The recent Media Ad Sales Summit dove head first into the conversations of automating the ad buy and sell process and what was made clear is the need for more open environments in which to transact along with deeper collaboration. Moderator, Joe Lampert, EVP Media Practice for Edge Technology Services asked the panelists if there were too many hands in the pocket, i.e. holding the industry back from adopting a more sustainable and automated process for buying and selling advertising?
Canvas Worldwide’s SVP Technology, Kevin McEvilly, explained his agency’s man in the middle role, whereby they are an advocate for the client first, but also have a duty to advocate for the technology as part of the overall buying process. Agencies need the buying process to function all the way through the entire buy/sell cycle, expressing that it can’t fall short and yet it often does because 1+1 is not equaling 2. So where is the problem?
Operative’s CEO, Lorne Brown, likened the ad buying/selling process of each media platform to swimming in your own lane and expressed that there is growth potential in switching lanes, i.e. selling across multiple platforms. The industry’s obstacles relate back to the varying platforms transactional differences, from negotiations, to the way we buy, to measurement. Most on the panel agree that Facebook is a great example of automated ad buying done right, with Lorne stating that half of the company’s $80 billion dollars is all automated. It delivers the buyer choice, maintains simplicity throughout the ad buy process, while delivering automated metrics. Lorne added that buying linear TV is a more complex environment than digital, but that complexity can be a competitive advantage.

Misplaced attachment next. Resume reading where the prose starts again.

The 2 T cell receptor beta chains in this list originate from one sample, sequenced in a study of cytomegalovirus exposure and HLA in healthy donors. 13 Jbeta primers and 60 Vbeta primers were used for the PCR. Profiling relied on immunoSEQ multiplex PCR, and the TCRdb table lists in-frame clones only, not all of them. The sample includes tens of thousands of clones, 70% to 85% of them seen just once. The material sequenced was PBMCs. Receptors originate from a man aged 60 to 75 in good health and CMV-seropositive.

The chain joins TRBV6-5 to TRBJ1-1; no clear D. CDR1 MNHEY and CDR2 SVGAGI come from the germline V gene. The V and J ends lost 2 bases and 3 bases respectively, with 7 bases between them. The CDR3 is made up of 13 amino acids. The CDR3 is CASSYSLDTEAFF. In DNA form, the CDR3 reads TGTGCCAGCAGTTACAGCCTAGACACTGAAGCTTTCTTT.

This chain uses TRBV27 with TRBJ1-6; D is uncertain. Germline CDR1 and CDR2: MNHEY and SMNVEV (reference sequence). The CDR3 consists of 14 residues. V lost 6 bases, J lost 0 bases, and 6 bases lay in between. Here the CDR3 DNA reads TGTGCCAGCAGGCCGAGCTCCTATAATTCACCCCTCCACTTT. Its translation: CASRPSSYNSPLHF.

Adopting an automated ad buy/sell approach will evolve as more common threads surface, such as a unified metric. And this is not a one-way street. It should be said that it is not all on TV to become more like digital; there exists an opportunity for digital to become more like linear. MediaOcean’s VP Global Business Development, Fraser Woollard expressed TV is still more effective than digital for agencies to process and re-emphasized that measurement is one of digital’s biggest problems. His example of when Nielsen has a rating of 3.2, we all agree that it is 3.2, yet on the digital side, we can all be using Google to measure and yet have varying results.
In addition to the common threads necessary for developing a more automated ad buy/sell across platform, so too is the need for a more open and scalable environment. With so many vendors in the mix and competing to grab more market share, Kevin shared that they often find their situation like that of chasing after a pretty squirrel. And yet, sitting back and waiting for that new thing to playout has more times than not proven the right move. In true panel conversation, Lorne expressed the need for action and change - stating that those who do nothing will fall behind like so many of the retailers did when they failed to embrace the world of online retail ahead of Amazon, who now owns 50% of the retail market.
It is understandable, and it is up to the technology companies, like ours, to develop the technology that enables the future. As Steve Jobs famously stated, “A lot of times, people don't know what they want until you show it to them.” It is clear, given the complexity of the markets we are in that there is not any one company that has a crystal ball, financial backing, or customer base to easily solve ad buying automation for linear and digital. What is necessary is for us as an industry to collaborate and innovate together to deliver the solutions necessary to advance our industry as a whole.
The Media Ad Sales Summit was an ideal event to bring together industry leadership to discuss the latest in technology, challenges and the opportunities, and possible pathways for our future. Watch the Automating the Ad Buy session from the Media Ad Sales Summit, here.